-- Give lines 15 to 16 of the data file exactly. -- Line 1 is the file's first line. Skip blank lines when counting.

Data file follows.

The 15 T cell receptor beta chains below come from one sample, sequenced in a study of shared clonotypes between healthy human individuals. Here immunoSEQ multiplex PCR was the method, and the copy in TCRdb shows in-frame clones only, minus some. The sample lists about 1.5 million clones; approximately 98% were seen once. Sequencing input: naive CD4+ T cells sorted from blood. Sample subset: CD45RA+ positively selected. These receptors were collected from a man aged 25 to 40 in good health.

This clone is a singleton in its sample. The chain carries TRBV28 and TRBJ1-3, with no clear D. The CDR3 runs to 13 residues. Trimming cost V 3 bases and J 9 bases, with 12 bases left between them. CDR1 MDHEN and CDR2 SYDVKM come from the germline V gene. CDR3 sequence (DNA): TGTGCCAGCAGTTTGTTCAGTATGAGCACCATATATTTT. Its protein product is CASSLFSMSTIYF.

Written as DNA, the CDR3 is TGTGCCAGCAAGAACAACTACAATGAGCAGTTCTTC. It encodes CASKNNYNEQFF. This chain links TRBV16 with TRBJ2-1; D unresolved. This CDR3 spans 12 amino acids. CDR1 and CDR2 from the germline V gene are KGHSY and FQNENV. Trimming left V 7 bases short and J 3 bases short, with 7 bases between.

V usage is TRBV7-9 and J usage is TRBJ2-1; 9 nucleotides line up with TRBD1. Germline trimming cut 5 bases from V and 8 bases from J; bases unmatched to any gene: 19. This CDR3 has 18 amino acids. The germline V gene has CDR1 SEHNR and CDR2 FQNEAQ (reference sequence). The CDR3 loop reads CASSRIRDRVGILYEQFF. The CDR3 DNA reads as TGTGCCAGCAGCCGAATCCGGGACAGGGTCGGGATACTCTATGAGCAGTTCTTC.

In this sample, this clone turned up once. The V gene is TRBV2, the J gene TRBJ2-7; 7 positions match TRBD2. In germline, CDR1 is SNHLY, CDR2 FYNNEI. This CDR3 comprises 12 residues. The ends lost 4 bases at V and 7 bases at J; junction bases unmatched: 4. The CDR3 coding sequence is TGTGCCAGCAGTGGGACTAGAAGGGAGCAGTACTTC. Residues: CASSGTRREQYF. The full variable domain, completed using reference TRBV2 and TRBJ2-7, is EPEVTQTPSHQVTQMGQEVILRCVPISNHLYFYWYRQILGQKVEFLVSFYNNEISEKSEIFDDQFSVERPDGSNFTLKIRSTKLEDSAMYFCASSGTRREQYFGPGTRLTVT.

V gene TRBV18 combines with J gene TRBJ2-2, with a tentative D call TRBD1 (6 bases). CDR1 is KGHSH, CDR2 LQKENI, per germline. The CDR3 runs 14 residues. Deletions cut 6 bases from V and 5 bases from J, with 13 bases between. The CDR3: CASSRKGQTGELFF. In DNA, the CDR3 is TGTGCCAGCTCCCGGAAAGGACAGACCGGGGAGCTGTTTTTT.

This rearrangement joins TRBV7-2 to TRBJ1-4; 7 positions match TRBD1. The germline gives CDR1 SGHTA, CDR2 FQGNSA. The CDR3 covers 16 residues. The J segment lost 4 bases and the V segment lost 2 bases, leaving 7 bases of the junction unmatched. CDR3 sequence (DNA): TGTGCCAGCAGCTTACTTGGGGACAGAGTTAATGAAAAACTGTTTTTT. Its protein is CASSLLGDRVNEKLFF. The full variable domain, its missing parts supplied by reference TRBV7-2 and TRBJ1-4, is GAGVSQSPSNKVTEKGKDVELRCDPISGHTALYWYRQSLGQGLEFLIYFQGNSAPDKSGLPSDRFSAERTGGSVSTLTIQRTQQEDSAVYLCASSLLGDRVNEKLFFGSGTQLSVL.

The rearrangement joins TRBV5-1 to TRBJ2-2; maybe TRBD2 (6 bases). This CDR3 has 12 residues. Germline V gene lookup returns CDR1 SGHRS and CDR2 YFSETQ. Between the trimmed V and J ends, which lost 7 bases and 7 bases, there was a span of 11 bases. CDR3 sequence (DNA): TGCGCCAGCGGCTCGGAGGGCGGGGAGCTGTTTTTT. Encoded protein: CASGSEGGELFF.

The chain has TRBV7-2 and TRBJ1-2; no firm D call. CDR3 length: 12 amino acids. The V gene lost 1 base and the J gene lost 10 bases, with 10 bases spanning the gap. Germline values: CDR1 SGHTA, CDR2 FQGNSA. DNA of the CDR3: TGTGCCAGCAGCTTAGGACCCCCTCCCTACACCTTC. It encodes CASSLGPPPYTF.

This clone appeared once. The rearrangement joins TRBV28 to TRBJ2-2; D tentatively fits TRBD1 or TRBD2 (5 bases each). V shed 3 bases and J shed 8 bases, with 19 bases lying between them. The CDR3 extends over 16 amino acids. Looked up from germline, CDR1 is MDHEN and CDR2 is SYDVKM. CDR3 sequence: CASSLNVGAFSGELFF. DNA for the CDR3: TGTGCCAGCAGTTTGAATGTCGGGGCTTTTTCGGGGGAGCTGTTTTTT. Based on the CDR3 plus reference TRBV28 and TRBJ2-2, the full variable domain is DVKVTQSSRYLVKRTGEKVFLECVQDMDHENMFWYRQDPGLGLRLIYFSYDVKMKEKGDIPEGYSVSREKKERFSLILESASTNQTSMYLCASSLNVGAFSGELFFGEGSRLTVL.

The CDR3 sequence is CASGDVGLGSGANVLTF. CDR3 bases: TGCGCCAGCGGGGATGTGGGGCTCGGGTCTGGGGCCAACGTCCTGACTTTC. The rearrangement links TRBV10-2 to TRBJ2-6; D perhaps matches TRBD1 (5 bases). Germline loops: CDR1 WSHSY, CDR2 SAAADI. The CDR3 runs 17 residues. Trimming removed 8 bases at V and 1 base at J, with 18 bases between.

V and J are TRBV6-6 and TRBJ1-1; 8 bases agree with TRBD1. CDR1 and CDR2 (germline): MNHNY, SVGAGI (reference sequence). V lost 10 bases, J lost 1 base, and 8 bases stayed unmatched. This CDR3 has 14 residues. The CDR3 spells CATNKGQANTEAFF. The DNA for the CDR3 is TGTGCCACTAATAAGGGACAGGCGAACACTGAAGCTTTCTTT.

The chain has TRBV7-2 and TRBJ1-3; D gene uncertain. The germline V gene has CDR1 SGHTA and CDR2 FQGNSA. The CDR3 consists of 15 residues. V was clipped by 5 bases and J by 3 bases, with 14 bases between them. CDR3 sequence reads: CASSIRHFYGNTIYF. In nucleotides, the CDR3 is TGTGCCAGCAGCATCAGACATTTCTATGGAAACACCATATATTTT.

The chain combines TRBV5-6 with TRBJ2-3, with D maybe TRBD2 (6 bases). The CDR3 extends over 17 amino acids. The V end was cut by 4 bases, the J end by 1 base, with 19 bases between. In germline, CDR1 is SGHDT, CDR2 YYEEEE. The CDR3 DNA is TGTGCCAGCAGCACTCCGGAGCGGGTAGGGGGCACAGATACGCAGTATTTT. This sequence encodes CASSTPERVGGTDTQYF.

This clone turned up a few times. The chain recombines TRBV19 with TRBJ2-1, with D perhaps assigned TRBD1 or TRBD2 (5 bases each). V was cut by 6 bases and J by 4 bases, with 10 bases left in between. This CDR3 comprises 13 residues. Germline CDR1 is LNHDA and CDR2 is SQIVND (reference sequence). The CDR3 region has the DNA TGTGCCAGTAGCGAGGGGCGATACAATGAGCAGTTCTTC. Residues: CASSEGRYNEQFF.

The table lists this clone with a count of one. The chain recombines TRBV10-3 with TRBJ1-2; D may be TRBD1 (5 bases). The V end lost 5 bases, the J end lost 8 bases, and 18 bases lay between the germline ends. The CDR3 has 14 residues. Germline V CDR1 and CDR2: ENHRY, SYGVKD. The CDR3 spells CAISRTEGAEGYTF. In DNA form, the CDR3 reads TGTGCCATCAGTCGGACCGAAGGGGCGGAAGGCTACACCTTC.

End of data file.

This clone turned up a few times. The chain recombines TRBV19 with TRBJ2-1, with D perhaps assigned TRBD1 or TRBD2 (5 bases each). V was cut by 6 bases and J by 4 bases, with 10 bases left in between. This CDR3 comprises 13 residues. Germline CDR1 is LNHDA and CDR2 is SQIVND (reference sequence). The CDR3 region has the DNA TGTGCCAGTAGCGAGGGGCGATACAATGAGCAGTTCTTC. Residues: CASSEGRYNEQFF.

The table lists this clone with a count of one. The chain recombines TRBV10-3 with TRBJ1-2; D may be TRBD1 (5 bases). The V end lost 5 bases, the J end lost 8 bases, and 18 bases lay between the germline ends. The CDR3 has 14 residues. Germline V CDR1 and CDR2: ENHRY, SYGVKD. The CDR3 spells CAISRTEGAEGYTF. In DNA form, the CDR3 reads TGTGCCATCAGTCGGACCGAAGGGGCGGAAGGCTACACCTTC.